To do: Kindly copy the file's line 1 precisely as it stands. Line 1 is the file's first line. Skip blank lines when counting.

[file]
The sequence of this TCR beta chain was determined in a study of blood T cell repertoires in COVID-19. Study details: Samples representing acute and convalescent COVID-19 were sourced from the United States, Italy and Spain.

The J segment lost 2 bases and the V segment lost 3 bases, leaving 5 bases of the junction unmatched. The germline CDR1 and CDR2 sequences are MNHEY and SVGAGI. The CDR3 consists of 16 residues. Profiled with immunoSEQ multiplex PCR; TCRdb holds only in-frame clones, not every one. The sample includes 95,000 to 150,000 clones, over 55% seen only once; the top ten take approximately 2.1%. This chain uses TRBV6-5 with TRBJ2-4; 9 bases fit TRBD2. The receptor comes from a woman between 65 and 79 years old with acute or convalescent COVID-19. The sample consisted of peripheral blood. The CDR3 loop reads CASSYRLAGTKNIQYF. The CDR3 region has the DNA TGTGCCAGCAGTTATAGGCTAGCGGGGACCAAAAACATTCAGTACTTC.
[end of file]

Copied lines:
The sequence of this TCR beta chain was determined in a study of blood T cell repertoires in COVID-19. Study details: Samples representing acute and convalescent COVID-19 were sourced from the United States, Italy and Spain.